Following our inquiry into environmental sounds (inspired by Paul Showers’ The Listening Walk), we explored how that might translate into music. Sitting together as a class, a few students shared some of the sounds they had drawn/written in their journals, and we thought about how we could recreate those sounds with our classroom instruments, our voices, and/or our bodies.
In small groups, students experimented with their own sounds, collaborating to find the best way to represent them musically. Some sounds were very straightforward, like the jackhammer across the street, or the birds chirping in the trees. For others they really struggled to agree, like for the sound of the flag flapping in the wind.
In true PYP fashion, we agreed to disagree on some things, and focused on the great thinking behind the ideas. We wrote down some of our favorite sounds for the next lesson: Following a Score
If you would like to try out the inquiry in your own classroom, you can download all the lesson plans and templates. You may also want to see our follow-up inquiry into Beethoven’s Pastoral Symphony (coming soon).
4 thoughts on “The Listening Walk, Part II: Making Sounds into Music”
This is great! We have some construction across the street, so this could be interesting if it’s still going in September. I love the idea of using the local environment for inspiration! Did the kids come up with enough different ideas or did they all have the same couple things?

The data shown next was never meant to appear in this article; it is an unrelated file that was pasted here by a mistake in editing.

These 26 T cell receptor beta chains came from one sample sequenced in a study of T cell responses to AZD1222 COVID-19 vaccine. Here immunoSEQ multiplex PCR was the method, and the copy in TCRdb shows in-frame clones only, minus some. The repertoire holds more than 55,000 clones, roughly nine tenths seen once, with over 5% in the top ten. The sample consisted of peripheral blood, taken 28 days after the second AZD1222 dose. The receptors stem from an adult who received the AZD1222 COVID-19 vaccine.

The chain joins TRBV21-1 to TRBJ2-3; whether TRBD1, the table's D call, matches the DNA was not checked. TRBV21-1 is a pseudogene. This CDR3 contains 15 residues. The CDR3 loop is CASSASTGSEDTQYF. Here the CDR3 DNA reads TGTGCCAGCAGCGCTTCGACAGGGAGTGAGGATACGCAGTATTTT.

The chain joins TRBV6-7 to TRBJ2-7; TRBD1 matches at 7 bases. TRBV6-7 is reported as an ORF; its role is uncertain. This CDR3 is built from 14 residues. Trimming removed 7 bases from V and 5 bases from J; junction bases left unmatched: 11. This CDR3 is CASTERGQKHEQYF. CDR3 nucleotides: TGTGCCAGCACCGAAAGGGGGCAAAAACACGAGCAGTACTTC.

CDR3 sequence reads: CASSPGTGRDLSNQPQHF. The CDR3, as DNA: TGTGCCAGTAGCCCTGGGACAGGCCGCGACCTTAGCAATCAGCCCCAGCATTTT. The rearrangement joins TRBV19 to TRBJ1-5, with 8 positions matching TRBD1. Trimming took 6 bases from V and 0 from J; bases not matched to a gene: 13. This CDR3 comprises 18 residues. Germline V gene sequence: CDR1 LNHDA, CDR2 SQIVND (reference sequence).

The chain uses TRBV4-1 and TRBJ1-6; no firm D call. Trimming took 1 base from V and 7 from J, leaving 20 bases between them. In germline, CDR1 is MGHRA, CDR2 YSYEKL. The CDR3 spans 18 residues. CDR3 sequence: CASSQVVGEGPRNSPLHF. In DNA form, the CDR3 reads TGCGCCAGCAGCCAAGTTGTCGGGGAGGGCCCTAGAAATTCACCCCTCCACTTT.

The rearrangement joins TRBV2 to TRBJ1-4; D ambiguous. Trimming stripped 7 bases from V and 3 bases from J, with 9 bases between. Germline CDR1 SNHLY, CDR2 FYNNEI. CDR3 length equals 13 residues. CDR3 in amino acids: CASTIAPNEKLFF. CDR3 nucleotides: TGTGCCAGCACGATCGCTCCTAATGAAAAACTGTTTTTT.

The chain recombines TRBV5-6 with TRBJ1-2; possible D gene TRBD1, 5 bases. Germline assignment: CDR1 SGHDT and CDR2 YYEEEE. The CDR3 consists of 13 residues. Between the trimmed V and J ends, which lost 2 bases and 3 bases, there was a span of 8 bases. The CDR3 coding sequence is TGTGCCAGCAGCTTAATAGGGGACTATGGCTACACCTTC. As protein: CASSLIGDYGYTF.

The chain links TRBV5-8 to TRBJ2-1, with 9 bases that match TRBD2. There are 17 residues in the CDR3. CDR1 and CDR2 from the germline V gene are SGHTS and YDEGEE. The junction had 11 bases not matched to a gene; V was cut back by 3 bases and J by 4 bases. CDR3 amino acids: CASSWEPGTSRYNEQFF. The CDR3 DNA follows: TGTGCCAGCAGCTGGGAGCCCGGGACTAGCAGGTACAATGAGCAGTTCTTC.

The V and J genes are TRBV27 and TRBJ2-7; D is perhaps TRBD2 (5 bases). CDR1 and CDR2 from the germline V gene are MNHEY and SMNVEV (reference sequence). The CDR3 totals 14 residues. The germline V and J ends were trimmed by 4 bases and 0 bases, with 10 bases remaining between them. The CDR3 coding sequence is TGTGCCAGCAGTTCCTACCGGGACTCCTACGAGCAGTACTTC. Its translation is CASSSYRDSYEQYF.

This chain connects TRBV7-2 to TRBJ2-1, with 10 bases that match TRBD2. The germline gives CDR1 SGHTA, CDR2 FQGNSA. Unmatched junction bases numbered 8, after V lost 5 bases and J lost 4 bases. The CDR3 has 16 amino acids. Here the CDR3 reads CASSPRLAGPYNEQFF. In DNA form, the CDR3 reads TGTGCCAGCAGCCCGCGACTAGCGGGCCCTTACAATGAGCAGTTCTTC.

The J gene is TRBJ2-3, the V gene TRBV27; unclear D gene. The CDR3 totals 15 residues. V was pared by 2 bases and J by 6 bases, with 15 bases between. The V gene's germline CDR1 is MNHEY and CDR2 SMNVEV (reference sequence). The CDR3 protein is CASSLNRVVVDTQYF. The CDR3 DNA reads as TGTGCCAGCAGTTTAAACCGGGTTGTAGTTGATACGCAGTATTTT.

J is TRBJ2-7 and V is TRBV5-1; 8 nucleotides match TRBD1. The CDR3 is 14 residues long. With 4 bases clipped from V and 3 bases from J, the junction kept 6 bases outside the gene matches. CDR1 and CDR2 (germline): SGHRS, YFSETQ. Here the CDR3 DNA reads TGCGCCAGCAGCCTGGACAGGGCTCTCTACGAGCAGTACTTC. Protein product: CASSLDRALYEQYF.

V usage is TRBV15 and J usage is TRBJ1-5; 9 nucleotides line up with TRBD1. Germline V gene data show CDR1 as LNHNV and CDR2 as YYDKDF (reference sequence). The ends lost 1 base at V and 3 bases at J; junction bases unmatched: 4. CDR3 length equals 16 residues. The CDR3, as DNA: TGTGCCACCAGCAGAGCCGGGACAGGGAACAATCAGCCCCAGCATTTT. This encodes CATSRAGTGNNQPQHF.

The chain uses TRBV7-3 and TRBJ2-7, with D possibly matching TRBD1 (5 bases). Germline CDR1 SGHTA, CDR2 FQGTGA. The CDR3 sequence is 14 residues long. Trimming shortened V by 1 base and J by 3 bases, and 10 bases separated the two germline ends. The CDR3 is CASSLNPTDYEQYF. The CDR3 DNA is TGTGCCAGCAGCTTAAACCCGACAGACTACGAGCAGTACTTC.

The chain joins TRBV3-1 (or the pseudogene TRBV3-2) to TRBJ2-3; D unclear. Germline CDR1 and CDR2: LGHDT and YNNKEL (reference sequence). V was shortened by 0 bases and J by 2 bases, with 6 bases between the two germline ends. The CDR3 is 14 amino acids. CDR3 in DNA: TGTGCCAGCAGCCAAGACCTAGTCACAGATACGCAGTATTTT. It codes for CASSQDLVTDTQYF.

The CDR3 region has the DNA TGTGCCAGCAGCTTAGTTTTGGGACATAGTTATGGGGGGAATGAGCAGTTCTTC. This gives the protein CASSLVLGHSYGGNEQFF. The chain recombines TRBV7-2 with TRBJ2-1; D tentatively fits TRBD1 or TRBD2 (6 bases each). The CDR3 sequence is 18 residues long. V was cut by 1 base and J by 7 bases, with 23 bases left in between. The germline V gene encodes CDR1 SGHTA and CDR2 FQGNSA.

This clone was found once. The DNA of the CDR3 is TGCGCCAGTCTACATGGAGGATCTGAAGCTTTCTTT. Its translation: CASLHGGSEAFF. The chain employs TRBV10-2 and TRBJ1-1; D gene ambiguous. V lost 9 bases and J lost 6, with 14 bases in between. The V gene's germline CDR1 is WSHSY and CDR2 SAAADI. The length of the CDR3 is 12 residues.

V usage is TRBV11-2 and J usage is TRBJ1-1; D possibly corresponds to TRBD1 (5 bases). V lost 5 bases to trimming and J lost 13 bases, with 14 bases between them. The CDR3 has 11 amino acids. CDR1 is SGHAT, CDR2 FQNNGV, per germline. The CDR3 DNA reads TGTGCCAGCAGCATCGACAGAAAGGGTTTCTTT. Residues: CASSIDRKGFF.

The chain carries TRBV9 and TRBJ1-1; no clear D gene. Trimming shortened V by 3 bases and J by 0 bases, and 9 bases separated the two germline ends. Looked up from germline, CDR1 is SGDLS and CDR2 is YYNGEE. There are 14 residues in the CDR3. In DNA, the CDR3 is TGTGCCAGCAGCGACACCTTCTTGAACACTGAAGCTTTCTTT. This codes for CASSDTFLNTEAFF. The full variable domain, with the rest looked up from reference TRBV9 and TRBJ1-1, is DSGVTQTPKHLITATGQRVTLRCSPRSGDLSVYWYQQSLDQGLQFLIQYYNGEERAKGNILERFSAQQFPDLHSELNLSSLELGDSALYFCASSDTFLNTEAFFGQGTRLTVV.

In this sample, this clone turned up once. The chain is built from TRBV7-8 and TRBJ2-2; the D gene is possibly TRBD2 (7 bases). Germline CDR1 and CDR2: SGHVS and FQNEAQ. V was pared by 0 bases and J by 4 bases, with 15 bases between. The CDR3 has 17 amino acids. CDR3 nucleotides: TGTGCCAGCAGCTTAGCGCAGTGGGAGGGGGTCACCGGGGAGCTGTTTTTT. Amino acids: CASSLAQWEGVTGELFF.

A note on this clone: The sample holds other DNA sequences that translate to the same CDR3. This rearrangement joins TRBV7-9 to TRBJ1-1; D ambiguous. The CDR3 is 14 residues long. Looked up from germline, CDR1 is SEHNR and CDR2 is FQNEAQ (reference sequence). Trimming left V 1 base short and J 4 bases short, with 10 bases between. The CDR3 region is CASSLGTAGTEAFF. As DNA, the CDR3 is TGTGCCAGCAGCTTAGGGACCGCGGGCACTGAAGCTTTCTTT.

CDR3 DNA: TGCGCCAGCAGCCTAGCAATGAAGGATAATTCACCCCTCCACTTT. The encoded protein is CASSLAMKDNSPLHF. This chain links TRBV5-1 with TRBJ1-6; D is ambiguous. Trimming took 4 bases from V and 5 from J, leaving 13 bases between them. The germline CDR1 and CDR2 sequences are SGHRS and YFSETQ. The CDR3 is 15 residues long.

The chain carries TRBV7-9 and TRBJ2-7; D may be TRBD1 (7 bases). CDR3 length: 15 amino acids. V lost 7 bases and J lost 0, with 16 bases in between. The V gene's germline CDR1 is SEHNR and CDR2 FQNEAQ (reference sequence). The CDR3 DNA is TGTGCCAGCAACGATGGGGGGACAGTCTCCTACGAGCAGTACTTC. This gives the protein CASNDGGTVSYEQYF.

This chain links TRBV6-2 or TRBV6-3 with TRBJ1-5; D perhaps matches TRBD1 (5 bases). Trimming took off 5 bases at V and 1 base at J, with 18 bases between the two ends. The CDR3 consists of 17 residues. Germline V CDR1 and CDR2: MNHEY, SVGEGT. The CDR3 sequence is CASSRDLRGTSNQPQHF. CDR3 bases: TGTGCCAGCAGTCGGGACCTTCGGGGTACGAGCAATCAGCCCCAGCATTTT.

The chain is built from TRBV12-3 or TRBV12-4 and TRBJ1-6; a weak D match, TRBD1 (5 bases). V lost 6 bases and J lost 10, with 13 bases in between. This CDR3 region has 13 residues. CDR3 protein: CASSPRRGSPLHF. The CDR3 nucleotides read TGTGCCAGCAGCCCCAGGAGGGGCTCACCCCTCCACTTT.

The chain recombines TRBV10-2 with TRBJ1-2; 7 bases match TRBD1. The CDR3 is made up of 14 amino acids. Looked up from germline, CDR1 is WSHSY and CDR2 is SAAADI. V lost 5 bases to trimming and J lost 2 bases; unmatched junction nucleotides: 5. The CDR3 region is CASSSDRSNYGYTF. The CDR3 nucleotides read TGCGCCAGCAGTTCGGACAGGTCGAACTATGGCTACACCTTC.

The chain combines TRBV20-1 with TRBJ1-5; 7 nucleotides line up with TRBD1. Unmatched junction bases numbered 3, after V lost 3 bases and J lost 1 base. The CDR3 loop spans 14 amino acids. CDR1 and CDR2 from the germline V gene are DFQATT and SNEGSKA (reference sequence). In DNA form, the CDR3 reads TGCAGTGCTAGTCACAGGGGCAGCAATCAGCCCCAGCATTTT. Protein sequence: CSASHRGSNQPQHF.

The kids came up with really creative ideas! There was a bit of overlap, but most groups wanted to use their most unique ideas when it came down to their musical performance, so there was a really great variety!
When you say “represent them musically” what exactly do you mean? Are you notating the sounds or just whistling to represent a bird?
The children are not notating the sounds using any kind of standard notation. They are trying to recreate the sounds, first by (for example) whistling to make the bird sound, and then moving that idea onto the instruments. Some groups chose to use a recorder or ocarina to represent the bird, one group tapped lightly on a drum to represent a bird hopping along a branch, and one group really wanted to stick with just whistling–the body is an instrument, after all–so they worked to refine their whistling sound.